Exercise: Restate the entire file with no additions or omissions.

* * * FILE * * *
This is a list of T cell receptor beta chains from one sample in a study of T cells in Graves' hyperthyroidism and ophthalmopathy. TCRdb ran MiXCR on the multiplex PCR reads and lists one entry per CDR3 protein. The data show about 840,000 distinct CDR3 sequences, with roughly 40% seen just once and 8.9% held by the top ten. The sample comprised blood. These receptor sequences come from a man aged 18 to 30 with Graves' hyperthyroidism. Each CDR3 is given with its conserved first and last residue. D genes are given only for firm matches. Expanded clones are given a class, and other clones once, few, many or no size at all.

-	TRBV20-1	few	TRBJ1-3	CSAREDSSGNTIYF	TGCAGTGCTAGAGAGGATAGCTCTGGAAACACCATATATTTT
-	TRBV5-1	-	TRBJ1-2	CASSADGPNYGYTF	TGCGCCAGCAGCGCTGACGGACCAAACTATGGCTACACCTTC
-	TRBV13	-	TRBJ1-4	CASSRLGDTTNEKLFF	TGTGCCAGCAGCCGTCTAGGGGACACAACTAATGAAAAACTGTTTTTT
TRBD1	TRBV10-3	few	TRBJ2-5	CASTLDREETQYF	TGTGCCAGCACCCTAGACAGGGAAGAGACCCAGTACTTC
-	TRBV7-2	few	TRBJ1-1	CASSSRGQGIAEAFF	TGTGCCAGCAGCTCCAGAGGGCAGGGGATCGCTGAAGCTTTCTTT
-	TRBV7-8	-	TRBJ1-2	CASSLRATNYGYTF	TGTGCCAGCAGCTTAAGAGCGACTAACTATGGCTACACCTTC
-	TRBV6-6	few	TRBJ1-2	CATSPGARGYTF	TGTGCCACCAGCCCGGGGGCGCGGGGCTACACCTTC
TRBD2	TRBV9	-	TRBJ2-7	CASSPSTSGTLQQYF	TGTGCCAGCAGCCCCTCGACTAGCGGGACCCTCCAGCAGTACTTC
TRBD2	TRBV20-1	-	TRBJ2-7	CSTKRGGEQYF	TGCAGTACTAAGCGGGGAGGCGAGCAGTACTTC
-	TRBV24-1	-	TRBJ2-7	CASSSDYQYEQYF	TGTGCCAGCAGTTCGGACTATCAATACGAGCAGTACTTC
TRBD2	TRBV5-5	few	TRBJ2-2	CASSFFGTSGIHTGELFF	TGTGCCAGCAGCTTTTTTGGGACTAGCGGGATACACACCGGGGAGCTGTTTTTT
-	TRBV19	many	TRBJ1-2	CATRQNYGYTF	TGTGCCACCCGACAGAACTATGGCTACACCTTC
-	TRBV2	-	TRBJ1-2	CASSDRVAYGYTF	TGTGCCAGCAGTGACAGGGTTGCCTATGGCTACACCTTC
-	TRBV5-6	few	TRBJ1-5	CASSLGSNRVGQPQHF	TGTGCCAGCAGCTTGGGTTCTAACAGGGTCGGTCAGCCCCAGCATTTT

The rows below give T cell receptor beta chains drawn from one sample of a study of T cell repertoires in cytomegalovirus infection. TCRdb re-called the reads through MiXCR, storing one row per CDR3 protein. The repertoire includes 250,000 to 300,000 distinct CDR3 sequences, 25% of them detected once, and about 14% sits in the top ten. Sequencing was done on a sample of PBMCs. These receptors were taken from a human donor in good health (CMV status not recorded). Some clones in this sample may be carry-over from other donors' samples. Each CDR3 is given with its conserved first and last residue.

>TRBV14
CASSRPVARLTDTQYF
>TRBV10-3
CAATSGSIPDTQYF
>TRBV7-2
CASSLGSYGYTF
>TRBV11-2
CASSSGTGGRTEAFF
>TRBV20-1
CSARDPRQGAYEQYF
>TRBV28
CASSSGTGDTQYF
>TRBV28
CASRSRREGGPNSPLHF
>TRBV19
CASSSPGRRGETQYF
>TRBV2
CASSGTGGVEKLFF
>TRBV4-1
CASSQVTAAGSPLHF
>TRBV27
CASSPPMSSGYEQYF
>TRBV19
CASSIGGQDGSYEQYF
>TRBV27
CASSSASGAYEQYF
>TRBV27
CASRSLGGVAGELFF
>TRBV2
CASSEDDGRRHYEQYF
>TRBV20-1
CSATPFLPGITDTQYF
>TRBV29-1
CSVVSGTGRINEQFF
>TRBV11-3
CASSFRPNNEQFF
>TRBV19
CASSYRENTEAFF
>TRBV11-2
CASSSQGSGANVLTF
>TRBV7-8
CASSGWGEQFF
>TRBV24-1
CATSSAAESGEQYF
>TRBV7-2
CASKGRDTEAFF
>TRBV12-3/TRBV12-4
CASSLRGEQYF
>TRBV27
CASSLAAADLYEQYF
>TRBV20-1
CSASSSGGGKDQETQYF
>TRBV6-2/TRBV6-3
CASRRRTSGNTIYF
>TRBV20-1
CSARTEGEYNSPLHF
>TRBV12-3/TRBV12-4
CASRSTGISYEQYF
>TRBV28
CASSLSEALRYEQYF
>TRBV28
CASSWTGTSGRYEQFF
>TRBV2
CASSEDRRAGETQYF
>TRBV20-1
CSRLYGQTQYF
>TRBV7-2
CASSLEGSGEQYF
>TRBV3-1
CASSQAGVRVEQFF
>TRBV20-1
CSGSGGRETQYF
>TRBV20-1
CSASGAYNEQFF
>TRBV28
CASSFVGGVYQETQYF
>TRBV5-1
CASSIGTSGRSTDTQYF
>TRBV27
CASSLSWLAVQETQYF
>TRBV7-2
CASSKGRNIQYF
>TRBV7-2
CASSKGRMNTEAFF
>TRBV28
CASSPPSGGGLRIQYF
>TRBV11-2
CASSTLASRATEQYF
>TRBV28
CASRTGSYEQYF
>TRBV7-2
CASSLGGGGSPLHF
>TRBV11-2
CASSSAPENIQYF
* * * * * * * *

This is a list of T cell receptor beta chains from one sample in a study of T cells in Graves' hyperthyroidism and ophthalmopathy. TCRdb ran MiXCR on the multiplex PCR reads and lists one entry per CDR3 protein. The data show about 840,000 distinct CDR3 sequences, with roughly 40% seen just once and 8.9% held by the top ten. The sample comprised blood. These receptor sequences come from a man aged 18 to 30 with Graves' hyperthyroidism. Each CDR3 is given with its conserved first and last residue. D genes are given only for firm matches. Expanded clones are given a class, and other clones once, few, many or no size at all.

-	TRBV20-1	few	TRBJ1-3	CSAREDSSGNTIYF	TGCAGTGCTAGAGAGGATAGCTCTGGAAACACCATATATTTT
-	TRBV5-1	-	TRBJ1-2	CASSADGPNYGYTF	TGCGCCAGCAGCGCTGACGGACCAAACTATGGCTACACCTTC
-	TRBV13	-	TRBJ1-4	CASSRLGDTTNEKLFF	TGTGCCAGCAGCCGTCTAGGGGACACAACTAATGAAAAACTGTTTTTT
TRBD1	TRBV10-3	few	TRBJ2-5	CASTLDREETQYF	TGTGCCAGCACCCTAGACAGGGAAGAGACCCAGTACTTC
-	TRBV7-2	few	TRBJ1-1	CASSSRGQGIAEAFF	TGTGCCAGCAGCTCCAGAGGGCAGGGGATCGCTGAAGCTTTCTTT
-	TRBV7-8	-	TRBJ1-2	CASSLRATNYGYTF	TGTGCCAGCAGCTTAAGAGCGACTAACTATGGCTACACCTTC
-	TRBV6-6	few	TRBJ1-2	CATSPGARGYTF	TGTGCCACCAGCCCGGGGGCGCGGGGCTACACCTTC
TRBD2	TRBV9	-	TRBJ2-7	CASSPSTSGTLQQYF	TGTGCCAGCAGCCCCTCGACTAGCGGGACCCTCCAGCAGTACTTC
TRBD2	TRBV20-1	-	TRBJ2-7	CSTKRGGEQYF	TGCAGTACTAAGCGGGGAGGCGAGCAGTACTTC
-	TRBV24-1	-	TRBJ2-7	CASSSDYQYEQYF	TGTGCCAGCAGTTCGGACTATCAATACGAGCAGTACTTC
TRBD2	TRBV5-5	few	TRBJ2-2	CASSFFGTSGIHTGELFF	TGTGCCAGCAGCTTTTTTGGGACTAGCGGGATACACACCGGGGAGCTGTTTTTT
-	TRBV19	many	TRBJ1-2	CATRQNYGYTF	TGTGCCACCCGACAGAACTATGGCTACACCTTC
-	TRBV2	-	TRBJ1-2	CASSDRVAYGYTF	TGTGCCAGCAGTGACAGGGTTGCCTATGGCTACACCTTC
-	TRBV5-6	few	TRBJ1-5	CASSLGSNRVGQPQHF	TGTGCCAGCAGCTTGGGTTCTAACAGGGTCGGTCAGCCCCAGCATTTT

The rows below give T cell receptor beta chains drawn from one sample of a study of T cell repertoires in cytomegalovirus infection. TCRdb re-called the reads through MiXCR, storing one row per CDR3 protein. The repertoire includes 250,000 to 300,000 distinct CDR3 sequences, 25% of them detected once, and about 14% sits in the top ten. Sequencing was done on a sample of PBMCs. These receptors were taken from a human donor in good health (CMV status not recorded). Some clones in this sample may be carry-over from other donors' samples. Each CDR3 is given with its conserved first and last residue.

>TRBV14
CASSRPVARLTDTQYF
>TRBV10-3
CAATSGSIPDTQYF
>TRBV7-2
CASSLGSYGYTF
>TRBV11-2
CASSSGTGGRTEAFF
>TRBV20-1
CSARDPRQGAYEQYF
>TRBV28
CASSSGTGDTQYF
>TRBV28
CASRSRREGGPNSPLHF
>TRBV19
CASSSPGRRGETQYF
>TRBV2
CASSGTGGVEKLFF
>TRBV4-1
CASSQVTAAGSPLHF
>TRBV27
CASSPPMSSGYEQYF
>TRBV19
CASSIGGQDGSYEQYF
>TRBV27
CASSSASGAYEQYF
>TRBV27
CASRSLGGVAGELFF
>TRBV2
CASSEDDGRRHYEQYF
>TRBV20-1
CSATPFLPGITDTQYF
>TRBV29-1
CSVVSGTGRINEQFF
>TRBV11-3
CASSFRPNNEQFF
>TRBV19
CASSYRENTEAFF
>TRBV11-2
CASSSQGSGANVLTF
>TRBV7-8
CASSGWGEQFF
>TRBV24-1
CATSSAAESGEQYF
>TRBV7-2
CASKGRDTEAFF
>TRBV12-3/TRBV12-4
CASSLRGEQYF
>TRBV27
CASSLAAADLYEQYF
>TRBV20-1
CSASSSGGGKDQETQYF
>TRBV6-2/TRBV6-3
CASRRRTSGNTIYF
>TRBV20-1
CSARTEGEYNSPLHF
>TRBV12-3/TRBV12-4
CASRSTGISYEQYF
>TRBV28
CASSLSEALRYEQYF
>TRBV28
CASSWTGTSGRYEQFF
>TRBV2
CASSEDRRAGETQYF
>TRBV20-1
CSRLYGQTQYF
>TRBV7-2
CASSLEGSGEQYF
>TRBV3-1
CASSQAGVRVEQFF
>TRBV20-1
CSGSGGRETQYF
>TRBV20-1
CSASGAYNEQFF
>TRBV28
CASSFVGGVYQETQYF
>TRBV5-1
CASSIGTSGRSTDTQYF
>TRBV27
CASSLSWLAVQETQYF
>TRBV7-2
CASSKGRNIQYF
>TRBV7-2
CASSKGRMNTEAFF
>TRBV28
CASSPPSGGGLRIQYF
>TRBV11-2
CASSTLASRATEQYF
>TRBV28
CASRTGSYEQYF
>TRBV7-2
CASSLGGGGSPLHF
>TRBV11-2
CASSSAPENIQYF